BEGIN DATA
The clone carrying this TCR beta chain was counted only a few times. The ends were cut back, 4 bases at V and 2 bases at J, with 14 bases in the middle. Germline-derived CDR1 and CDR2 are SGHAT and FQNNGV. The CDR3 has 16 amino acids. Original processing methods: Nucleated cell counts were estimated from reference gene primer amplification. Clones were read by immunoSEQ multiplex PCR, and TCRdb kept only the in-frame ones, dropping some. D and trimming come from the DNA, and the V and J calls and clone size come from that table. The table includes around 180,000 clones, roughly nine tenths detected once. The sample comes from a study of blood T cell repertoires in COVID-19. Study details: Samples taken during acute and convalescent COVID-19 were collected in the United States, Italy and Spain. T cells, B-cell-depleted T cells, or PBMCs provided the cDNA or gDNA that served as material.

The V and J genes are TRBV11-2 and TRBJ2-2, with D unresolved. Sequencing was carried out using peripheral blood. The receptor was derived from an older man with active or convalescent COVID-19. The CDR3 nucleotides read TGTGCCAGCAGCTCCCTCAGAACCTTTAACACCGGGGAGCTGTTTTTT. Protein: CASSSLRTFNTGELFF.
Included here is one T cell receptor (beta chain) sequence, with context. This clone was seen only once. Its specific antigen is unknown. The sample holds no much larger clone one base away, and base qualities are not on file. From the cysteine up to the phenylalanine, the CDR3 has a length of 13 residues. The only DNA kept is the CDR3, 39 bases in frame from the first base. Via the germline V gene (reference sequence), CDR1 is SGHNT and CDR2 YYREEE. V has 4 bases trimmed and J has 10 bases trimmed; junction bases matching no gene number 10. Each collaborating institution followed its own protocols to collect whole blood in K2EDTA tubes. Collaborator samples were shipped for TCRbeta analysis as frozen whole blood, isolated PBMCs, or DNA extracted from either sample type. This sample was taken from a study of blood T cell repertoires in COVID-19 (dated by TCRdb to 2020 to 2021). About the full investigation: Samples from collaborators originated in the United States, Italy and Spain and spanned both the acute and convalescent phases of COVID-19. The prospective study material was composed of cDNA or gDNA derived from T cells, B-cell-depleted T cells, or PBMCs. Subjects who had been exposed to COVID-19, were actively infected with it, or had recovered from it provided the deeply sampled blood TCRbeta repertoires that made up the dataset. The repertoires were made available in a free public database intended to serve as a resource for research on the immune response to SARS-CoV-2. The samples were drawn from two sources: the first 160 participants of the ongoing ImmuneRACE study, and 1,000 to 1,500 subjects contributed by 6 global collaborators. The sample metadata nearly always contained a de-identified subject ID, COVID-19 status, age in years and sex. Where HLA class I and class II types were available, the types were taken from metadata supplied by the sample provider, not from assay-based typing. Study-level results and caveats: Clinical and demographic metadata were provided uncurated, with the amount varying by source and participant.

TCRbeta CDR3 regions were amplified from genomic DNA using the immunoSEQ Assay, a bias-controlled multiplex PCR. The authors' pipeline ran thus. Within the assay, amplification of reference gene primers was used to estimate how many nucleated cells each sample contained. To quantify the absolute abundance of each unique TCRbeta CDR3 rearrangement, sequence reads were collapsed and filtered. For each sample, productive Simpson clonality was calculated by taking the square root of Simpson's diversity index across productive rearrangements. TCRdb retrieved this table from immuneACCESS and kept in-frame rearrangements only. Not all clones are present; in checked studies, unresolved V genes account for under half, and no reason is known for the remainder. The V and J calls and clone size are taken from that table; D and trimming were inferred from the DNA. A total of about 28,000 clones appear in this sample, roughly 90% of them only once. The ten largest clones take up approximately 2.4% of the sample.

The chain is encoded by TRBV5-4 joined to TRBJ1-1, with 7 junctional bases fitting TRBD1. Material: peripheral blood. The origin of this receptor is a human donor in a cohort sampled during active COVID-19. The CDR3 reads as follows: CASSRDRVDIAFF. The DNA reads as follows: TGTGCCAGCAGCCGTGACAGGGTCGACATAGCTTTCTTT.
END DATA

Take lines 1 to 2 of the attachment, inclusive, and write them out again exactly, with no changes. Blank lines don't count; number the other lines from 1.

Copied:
The clone carrying this TCR beta chain was counted only a few times. The ends were cut back, 4 bases at V and 2 bases at J, with 14 bases in the middle. Germline-derived CDR1 and CDR2 are SGHAT and FQNNGV. The CDR3 has 16 amino acids. Original processing methods: Nucleated cell counts were estimated from reference gene primer amplification. Clones were read by immunoSEQ multiplex PCR, and TCRdb kept only the in-frame ones, dropping some. D and trimming come from the DNA, and the V and J calls and clone size come from that table. The table includes around 180,000 clones, roughly nine tenths detected once. The sample comes from a study of blood T cell repertoires in COVID-19. Study details: Samples taken during acute and convalescent COVID-19 were collected in the United States, Italy and Spain. T cells, B-cell-depleted T cells, or PBMCs provided the cDNA or gDNA that served as material.

The V and J genes are TRBV11-2 and TRBJ2-2, with D unresolved. Sequencing was carried out using peripheral blood. The receptor was derived from an older man with active or convalescent COVID-19. The CDR3 nucleotides read TGTGCCAGCAGCTCCCTCAGAACCTTTAACACCGGGGAGCTGTTTTTT. Protein: CASSSLRTFNTGELFF.